Even though the Red Rock Canyon Fire Station, located in Nevada, is under the control of the Bureau of Land Management, that didn’t mean that it was able to jump through all the bureaucratic hoops necessary to connect the station to the grid.
The fire station serves the Red Rock Canyon National Conservation Area and surrounding public lands, located 5 miles west of Las Vegas sprawl.
For the last several years, the fire station has been dependent on an unreliable diesel generator but it now hosts arguably the largest off-grid solar array in Nevada.
Before installing solar, the station would routinely lose power when outdoor temperatures reached 110 or 115 and the diesel generator overheated, according to BLM fire operations specialist Geoff Wallin.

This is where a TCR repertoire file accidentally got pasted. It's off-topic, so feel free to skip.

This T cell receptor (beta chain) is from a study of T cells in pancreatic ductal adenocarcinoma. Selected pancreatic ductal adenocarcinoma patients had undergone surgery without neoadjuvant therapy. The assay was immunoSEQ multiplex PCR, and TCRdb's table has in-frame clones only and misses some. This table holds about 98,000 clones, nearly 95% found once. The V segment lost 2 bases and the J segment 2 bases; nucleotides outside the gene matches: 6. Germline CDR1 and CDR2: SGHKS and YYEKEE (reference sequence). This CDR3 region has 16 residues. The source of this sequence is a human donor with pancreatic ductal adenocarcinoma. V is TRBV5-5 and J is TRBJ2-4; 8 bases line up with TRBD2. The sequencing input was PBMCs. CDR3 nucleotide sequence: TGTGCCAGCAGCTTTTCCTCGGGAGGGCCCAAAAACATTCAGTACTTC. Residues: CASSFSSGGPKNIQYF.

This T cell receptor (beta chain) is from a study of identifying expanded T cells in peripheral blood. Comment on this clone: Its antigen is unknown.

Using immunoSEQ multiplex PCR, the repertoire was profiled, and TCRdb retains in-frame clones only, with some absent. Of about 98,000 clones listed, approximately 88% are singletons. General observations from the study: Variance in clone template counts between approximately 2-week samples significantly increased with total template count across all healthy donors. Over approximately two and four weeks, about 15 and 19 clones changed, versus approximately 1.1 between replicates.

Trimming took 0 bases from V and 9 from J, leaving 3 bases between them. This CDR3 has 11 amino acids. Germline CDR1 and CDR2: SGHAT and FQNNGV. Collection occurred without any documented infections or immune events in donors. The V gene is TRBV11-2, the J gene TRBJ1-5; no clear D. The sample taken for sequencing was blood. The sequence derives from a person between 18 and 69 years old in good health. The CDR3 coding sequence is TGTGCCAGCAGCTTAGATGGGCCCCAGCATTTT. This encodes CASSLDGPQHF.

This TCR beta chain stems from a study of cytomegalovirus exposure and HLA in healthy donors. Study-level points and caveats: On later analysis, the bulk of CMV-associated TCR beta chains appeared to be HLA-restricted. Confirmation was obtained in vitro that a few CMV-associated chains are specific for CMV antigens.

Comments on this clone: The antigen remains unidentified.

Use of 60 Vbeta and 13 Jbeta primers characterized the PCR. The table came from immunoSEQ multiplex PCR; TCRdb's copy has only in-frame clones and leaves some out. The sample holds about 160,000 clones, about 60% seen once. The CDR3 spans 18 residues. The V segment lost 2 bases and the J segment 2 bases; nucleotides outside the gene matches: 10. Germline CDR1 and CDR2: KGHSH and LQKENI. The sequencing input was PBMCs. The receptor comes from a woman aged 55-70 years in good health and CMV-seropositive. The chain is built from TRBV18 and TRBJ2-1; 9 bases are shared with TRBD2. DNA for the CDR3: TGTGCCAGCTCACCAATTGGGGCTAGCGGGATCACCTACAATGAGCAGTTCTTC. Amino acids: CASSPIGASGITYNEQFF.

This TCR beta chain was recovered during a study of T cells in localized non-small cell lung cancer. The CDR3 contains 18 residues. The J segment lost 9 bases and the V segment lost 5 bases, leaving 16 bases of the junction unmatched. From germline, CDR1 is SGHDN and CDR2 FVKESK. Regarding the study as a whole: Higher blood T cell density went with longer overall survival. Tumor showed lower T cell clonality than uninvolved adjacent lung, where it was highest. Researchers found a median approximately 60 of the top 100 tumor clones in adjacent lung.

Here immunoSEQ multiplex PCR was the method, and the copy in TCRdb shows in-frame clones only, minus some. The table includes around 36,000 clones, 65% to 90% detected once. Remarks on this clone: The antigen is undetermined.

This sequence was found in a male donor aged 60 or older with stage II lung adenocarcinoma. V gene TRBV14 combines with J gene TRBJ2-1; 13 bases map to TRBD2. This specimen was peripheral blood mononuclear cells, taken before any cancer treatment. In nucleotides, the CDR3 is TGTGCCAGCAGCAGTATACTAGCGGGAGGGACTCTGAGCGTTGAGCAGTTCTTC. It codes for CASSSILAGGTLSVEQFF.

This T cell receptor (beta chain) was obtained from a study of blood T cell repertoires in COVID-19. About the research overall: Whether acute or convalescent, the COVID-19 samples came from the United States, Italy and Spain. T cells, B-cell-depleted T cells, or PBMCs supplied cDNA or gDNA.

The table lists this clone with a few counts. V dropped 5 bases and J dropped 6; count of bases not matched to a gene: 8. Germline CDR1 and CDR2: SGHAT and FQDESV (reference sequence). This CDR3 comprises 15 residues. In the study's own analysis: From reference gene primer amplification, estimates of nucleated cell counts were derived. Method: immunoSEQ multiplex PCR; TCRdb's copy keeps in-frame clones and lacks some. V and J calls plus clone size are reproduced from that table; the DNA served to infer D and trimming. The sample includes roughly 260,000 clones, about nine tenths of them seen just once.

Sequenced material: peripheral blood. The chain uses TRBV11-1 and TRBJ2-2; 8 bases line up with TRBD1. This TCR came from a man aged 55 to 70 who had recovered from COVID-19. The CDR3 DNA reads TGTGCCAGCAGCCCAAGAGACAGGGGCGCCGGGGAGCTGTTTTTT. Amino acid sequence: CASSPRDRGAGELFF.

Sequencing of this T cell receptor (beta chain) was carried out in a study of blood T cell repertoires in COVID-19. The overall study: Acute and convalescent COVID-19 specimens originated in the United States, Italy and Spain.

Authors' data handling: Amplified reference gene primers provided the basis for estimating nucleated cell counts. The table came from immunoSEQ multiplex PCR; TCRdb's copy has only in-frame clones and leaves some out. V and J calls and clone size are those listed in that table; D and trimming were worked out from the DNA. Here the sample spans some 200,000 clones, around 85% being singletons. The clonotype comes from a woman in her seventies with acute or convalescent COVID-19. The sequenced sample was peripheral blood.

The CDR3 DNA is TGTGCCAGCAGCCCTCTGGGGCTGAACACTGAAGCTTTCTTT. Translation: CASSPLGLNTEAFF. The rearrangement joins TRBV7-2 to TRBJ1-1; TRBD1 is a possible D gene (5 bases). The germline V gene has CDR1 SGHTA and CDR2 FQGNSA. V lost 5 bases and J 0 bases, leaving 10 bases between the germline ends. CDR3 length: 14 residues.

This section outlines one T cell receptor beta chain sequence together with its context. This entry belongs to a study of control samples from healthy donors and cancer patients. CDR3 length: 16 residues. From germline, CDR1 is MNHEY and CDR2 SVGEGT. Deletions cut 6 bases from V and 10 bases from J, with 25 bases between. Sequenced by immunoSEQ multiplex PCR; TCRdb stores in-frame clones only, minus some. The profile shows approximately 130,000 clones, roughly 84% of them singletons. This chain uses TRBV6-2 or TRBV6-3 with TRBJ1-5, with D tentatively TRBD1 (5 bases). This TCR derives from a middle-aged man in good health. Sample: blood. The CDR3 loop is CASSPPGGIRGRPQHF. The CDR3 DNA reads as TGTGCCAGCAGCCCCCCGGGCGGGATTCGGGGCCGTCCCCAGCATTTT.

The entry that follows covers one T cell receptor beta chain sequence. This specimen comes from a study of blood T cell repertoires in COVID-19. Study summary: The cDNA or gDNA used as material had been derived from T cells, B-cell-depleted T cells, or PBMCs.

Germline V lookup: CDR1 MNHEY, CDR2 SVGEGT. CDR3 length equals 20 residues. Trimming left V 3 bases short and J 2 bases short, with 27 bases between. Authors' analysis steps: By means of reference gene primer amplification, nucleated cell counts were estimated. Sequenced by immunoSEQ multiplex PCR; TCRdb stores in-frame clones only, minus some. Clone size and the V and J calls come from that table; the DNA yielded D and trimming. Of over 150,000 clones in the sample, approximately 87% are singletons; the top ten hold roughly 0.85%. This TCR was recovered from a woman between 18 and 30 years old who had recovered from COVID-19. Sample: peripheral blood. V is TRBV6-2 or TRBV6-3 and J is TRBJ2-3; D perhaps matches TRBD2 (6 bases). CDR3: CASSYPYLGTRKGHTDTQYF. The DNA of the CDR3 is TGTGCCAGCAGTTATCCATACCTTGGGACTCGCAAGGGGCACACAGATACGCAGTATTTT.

Considering that during the busiest months of the year at the fire station, up to 60 firefighters at a time may live and work at the facility. The frequent power outages caused by the diesel generator meant that sometimes the staff would have to relocate to area hotels.
But the staff loves the new solar photovoltaic array which has created a dependable, consistent flow of electricity for the station.
Viet Q. Tran, project engineer with the U.S. Army Corps of Engineers, said, “The new photovoltaic system is capable of producing an average of 40 KWAC of electricity.”
Tran says the system is designed to fully support the fire station’s energy demand; its load was calculated at 38.6KW, leaving a small overage during peak performance. Another big advantage is the 240 batteries attached to the system. In case of a prolonged outage, the Corps of Engineers say that batteries could power the station for two days.
Check out the BLM’s video of the construction of the Red Rock Canyon array: